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This question already has an answer here:

can someone pls help

How do I prove

2⌊lg n⌋ = Θ(2⌈lg n⌉)

2 ⌈lg n⌉+⌊lg n⌋ = Θ(n2)

I'm not too good at maths. I know,

lim ( n -> infinty) = f(x)/g(x) if we get a real constant the statement is true.

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marked as duplicate by David Richerby, Raphael algorithms Jan 28 '18 at 20:56

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    $\begingroup$ You prove the first one by using the definition of $\Theta$; you don't prove the second one at all, because it isn't true. $\endgroup$ – David Richerby Jan 28 '18 at 17:17
  • $\begingroup$ @DavidRicherby i just wanted to know how does limit for floor and ceiling function work as by defn. if limit is (c,infinity) the it is big theta $\endgroup$ – Sandeep Ranjan Jan 28 '18 at 18:00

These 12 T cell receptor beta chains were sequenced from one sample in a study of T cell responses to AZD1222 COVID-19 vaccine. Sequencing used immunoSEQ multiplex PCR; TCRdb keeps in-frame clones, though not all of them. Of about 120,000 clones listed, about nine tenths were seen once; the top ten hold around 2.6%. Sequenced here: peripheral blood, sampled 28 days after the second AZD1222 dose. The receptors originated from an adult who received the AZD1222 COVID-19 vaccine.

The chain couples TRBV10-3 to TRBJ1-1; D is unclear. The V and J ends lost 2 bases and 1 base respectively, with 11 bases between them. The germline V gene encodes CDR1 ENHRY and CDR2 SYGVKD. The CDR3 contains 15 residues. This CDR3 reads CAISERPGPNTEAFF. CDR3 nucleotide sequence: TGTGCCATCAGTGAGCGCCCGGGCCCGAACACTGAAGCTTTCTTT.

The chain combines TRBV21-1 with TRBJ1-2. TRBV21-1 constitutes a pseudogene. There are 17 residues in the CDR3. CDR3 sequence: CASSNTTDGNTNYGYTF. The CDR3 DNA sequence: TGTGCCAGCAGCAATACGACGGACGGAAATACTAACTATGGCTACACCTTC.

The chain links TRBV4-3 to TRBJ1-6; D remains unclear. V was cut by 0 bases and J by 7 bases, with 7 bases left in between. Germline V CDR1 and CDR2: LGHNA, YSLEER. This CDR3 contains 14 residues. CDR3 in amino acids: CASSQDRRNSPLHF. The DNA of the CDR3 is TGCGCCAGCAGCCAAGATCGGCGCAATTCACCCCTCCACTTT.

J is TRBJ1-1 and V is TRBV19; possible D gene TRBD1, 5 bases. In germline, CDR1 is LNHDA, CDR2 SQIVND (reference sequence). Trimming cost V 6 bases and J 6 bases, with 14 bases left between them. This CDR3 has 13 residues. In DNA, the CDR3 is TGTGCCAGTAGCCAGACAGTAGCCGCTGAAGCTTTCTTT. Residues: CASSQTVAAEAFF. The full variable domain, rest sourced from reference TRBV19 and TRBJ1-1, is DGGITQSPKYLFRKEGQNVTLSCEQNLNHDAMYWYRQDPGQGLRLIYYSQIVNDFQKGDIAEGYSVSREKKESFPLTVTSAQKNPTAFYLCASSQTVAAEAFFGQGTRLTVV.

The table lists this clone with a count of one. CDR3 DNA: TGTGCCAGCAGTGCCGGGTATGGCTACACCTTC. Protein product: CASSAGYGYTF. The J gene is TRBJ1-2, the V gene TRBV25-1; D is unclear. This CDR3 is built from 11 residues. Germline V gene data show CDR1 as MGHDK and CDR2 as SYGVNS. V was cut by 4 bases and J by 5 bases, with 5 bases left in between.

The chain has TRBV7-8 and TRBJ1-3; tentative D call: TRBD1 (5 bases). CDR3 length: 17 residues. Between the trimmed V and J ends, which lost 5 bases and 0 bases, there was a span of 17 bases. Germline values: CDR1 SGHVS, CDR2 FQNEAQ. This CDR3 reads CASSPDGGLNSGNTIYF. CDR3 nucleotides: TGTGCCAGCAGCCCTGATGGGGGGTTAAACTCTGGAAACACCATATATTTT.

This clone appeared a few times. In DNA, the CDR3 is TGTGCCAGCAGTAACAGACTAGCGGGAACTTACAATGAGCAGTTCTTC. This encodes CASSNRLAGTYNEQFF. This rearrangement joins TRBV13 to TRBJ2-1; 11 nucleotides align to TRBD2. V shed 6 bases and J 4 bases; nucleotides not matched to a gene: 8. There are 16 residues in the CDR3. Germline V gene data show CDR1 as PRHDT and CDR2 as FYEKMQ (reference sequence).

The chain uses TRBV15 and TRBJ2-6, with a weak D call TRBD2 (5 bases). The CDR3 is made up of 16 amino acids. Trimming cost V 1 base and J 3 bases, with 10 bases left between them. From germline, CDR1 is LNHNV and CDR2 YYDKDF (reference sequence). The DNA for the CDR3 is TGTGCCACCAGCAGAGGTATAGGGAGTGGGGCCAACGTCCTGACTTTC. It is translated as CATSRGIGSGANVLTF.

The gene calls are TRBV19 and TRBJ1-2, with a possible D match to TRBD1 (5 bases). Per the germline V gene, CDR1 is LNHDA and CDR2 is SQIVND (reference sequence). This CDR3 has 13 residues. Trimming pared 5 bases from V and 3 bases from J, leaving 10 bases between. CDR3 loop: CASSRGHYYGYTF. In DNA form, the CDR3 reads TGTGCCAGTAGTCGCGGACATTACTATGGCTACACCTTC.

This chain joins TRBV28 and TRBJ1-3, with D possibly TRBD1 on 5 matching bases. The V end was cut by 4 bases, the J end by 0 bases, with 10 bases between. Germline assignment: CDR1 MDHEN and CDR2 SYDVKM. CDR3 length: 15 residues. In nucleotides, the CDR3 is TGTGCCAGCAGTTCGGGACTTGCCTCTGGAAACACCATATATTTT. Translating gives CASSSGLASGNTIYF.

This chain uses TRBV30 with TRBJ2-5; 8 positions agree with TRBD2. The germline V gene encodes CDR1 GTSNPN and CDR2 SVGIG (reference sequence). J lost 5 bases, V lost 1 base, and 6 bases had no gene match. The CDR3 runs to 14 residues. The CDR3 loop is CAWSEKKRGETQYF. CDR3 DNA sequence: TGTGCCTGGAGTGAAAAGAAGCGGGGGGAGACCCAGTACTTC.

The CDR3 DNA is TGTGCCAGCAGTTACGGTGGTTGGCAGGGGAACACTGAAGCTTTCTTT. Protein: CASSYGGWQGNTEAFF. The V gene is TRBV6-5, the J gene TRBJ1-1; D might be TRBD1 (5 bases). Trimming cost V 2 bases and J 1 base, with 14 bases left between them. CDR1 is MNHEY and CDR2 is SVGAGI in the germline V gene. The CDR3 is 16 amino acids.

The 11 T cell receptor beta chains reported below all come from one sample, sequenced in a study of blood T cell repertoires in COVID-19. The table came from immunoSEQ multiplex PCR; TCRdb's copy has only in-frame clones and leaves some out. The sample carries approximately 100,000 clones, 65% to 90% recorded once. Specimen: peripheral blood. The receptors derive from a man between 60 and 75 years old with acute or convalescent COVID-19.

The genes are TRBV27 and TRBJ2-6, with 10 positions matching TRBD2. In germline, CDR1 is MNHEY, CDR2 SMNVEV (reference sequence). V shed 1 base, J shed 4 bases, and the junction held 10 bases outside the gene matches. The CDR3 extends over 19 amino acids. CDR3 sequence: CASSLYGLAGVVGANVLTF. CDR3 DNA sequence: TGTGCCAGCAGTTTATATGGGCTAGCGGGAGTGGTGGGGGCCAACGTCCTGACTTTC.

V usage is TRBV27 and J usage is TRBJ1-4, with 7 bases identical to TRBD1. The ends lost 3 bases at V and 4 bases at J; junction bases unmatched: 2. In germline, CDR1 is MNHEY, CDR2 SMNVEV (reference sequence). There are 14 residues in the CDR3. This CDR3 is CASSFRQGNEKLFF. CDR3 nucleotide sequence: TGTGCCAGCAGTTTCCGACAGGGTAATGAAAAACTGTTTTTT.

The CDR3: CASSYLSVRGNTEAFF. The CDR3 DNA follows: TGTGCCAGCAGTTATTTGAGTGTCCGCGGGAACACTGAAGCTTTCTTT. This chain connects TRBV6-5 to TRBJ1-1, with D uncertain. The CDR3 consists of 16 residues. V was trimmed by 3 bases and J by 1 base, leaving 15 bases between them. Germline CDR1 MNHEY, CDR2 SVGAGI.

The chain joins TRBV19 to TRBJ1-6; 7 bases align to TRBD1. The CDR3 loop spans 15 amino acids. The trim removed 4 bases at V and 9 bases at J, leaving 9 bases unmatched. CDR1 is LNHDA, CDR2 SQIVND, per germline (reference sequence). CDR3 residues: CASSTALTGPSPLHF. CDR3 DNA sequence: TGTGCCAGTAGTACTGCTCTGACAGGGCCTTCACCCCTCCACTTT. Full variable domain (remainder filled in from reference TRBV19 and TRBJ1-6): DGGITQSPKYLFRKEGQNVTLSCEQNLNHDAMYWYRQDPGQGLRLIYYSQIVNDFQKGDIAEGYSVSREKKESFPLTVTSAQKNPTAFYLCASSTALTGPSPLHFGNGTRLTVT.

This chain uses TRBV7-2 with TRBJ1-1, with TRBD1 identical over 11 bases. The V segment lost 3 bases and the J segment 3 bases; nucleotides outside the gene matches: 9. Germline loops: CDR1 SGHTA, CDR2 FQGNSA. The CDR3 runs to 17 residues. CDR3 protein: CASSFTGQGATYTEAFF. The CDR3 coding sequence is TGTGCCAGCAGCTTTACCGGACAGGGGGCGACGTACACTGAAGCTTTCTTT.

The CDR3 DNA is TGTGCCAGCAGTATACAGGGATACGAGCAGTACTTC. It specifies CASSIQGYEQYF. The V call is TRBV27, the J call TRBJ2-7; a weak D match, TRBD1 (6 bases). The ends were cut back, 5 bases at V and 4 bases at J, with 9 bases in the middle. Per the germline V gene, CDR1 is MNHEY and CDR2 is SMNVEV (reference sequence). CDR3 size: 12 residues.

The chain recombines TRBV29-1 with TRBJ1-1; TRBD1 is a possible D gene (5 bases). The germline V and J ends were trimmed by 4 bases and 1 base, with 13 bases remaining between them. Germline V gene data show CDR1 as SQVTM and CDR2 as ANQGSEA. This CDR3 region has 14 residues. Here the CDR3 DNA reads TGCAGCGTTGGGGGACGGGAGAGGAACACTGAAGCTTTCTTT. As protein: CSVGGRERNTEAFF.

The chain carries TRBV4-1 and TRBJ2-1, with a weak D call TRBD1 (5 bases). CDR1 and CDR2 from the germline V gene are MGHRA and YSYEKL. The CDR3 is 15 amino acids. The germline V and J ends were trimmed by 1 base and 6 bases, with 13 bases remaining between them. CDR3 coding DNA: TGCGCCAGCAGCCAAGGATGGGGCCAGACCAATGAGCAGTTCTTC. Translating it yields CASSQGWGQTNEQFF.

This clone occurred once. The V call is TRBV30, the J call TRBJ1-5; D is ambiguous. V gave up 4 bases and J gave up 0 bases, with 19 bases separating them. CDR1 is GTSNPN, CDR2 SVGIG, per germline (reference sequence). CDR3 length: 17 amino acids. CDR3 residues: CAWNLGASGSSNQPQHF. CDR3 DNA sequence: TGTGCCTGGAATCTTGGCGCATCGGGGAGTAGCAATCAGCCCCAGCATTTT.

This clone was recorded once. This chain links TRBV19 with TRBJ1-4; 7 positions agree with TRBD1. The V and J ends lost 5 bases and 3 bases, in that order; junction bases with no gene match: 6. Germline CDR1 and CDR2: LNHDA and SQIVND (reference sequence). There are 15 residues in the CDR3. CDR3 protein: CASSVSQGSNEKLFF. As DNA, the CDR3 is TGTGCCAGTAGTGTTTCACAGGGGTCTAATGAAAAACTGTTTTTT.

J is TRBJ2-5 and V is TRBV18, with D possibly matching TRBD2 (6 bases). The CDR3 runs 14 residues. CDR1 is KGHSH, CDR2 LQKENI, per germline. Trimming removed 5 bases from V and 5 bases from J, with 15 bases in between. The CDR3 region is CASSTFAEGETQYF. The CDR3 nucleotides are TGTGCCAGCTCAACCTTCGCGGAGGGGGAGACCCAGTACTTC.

• $\begingroup$ You might need to ask a more specific question, then. If it's only about the mathematics, you should ask it on Mathematics. $\endgroup$ – Raphael Jan 28 '18 at 20:58
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First, observe that $\lfloor \log N \rfloor < 2\lceil \log N \rceil$ holds for all $N \geq 2$.
Let $n_0 = 2$, $c_1=2$, $f(N)=2\lfloor \log N \rfloor$, $g(N) = 2\lceil \log N \rceil$.
So $$f(N) \leq c_1 \cdot g(N)$$ holds for all $N \geq n_0$.
Next, observe that $\lfloor \log N \rfloor > \frac{1}{2}\lceil \log N \rceil$ is true for all $N \geq 2$.
Let $c_2 = \frac{1}{2}$.
Thus, $$f(N) \geq c_2 \cdot g(N)$$ Therefore, $$f(N) \in \Theta(g(N))$$ But the second question, it is obvious that the statement is incorrect, so I'll not be proving here.

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